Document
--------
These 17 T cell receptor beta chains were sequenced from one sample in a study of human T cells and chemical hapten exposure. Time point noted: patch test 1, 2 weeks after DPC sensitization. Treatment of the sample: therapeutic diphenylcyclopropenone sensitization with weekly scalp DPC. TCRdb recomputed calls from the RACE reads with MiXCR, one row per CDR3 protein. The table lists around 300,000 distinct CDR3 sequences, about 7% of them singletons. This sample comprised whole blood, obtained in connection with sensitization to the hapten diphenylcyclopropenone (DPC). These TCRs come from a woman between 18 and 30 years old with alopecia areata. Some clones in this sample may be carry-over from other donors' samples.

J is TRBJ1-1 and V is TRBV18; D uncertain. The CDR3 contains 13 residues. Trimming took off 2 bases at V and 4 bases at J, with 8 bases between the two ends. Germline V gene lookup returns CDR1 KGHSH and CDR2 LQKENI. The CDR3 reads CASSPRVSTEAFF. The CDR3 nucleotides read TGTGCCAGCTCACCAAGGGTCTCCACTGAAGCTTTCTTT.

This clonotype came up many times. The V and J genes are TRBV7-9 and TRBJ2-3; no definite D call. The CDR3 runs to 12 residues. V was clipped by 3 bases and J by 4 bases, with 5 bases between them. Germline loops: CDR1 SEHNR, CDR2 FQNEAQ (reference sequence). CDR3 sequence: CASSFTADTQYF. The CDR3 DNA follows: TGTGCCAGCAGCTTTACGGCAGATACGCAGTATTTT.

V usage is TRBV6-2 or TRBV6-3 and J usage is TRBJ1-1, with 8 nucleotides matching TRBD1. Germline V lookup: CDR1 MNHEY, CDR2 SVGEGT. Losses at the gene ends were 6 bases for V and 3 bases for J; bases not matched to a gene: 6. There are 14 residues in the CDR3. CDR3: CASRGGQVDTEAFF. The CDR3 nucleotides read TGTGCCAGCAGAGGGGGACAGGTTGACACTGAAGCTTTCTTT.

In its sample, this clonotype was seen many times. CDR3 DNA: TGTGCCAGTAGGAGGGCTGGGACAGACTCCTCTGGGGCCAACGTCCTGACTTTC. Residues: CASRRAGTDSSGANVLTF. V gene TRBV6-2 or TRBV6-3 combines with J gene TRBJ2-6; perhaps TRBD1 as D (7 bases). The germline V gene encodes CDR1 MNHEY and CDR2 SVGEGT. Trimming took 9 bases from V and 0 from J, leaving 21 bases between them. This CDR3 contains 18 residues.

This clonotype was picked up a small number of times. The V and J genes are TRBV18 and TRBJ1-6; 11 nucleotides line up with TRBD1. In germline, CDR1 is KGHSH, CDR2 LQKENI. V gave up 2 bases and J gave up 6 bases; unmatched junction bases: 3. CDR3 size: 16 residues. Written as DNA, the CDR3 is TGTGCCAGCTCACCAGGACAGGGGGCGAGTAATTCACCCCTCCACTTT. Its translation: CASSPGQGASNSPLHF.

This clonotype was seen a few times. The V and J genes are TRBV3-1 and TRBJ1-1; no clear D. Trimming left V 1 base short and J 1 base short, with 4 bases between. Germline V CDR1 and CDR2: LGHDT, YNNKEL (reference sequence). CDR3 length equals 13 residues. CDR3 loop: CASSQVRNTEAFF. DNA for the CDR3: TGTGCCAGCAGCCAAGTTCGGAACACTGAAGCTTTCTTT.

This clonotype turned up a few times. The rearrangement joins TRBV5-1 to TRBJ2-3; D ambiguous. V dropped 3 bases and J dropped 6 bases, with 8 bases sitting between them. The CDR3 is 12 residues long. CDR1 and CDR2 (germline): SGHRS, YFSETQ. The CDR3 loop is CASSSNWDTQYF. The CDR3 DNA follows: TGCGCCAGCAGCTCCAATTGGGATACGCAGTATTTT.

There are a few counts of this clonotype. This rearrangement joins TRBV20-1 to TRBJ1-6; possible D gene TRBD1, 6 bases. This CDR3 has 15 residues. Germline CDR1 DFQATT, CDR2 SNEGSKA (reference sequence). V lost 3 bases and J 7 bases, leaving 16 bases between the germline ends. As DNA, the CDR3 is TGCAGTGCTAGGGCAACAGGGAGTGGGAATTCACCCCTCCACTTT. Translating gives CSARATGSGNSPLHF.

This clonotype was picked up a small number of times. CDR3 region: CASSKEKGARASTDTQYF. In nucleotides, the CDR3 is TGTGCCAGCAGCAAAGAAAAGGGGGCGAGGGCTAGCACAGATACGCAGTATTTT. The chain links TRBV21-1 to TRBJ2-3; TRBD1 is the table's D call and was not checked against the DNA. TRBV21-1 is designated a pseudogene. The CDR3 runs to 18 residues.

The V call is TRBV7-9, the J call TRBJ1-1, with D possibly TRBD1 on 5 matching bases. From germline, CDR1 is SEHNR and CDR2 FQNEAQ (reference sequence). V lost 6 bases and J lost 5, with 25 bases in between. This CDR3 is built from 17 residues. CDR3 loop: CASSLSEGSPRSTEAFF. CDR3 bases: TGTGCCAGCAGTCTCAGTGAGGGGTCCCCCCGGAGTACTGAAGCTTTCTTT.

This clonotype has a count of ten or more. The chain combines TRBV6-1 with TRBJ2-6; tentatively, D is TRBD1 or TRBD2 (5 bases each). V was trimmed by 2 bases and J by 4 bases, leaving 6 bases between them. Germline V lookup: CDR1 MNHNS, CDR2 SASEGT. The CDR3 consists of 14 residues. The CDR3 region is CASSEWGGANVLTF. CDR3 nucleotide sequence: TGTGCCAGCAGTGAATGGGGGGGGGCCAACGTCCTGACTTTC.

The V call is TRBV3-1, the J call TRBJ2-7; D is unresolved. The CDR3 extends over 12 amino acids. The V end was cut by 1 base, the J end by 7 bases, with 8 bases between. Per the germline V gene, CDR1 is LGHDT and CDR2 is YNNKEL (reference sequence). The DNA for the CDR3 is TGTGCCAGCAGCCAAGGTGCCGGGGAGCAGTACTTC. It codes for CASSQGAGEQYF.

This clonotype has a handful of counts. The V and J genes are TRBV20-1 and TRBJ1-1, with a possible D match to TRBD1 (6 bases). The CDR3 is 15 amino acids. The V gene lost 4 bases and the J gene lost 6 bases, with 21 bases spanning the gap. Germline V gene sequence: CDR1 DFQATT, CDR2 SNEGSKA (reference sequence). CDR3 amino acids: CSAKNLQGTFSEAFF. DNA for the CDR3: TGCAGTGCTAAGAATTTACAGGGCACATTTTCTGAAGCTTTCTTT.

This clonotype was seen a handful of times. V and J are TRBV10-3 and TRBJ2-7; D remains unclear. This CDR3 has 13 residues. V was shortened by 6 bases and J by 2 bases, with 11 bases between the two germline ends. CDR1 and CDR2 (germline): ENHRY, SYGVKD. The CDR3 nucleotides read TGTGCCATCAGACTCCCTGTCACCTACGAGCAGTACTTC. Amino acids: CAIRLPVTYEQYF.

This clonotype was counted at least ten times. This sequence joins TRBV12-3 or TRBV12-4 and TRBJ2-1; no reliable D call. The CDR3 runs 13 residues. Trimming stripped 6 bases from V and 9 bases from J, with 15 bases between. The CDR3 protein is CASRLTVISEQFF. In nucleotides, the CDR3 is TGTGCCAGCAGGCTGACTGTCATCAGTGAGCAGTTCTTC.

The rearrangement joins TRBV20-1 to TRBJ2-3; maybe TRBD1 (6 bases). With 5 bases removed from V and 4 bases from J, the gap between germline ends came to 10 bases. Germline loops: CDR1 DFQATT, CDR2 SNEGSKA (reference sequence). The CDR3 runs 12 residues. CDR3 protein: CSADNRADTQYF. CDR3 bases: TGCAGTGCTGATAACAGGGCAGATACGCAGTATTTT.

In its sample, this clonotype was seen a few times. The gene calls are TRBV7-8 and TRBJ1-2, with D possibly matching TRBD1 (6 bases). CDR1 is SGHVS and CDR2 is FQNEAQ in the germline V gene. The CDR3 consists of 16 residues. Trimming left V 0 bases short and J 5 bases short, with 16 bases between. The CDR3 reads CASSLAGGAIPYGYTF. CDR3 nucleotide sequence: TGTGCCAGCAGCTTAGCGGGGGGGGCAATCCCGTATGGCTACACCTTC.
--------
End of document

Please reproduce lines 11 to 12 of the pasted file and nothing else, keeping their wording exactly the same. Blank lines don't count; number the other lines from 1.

The V call is TRBV7-9, the J call TRBJ1-1, with D possibly TRBD1 on 5 matching bases. From germline, CDR1 is SEHNR and CDR2 FQNEAQ (reference sequence). V lost 6 bases and J lost 5, with 25 bases in between. This CDR3 is built from 17 residues. CDR3 loop: CASSLSEGSPRSTEAFF. CDR3 bases: TGTGCCAGCAGTCTCAGTGAGGGGTCCCCCCGGAGTACTGAAGCTTTCTTT.

This clonotype has a count of ten or more. The chain combines TRBV6-1 with TRBJ2-6; tentatively, D is TRBD1 or TRBD2 (5 bases each). V was trimmed by 2 bases and J by 4 bases, leaving 6 bases between them. Germline V lookup: CDR1 MNHNS, CDR2 SASEGT. The CDR3 consists of 14 residues. The CDR3 region is CASSEWGGANVLTF. CDR3 nucleotide sequence: TGTGCCAGCAGTGAATGGGGGGGGGCCAACGTCCTGACTTTC.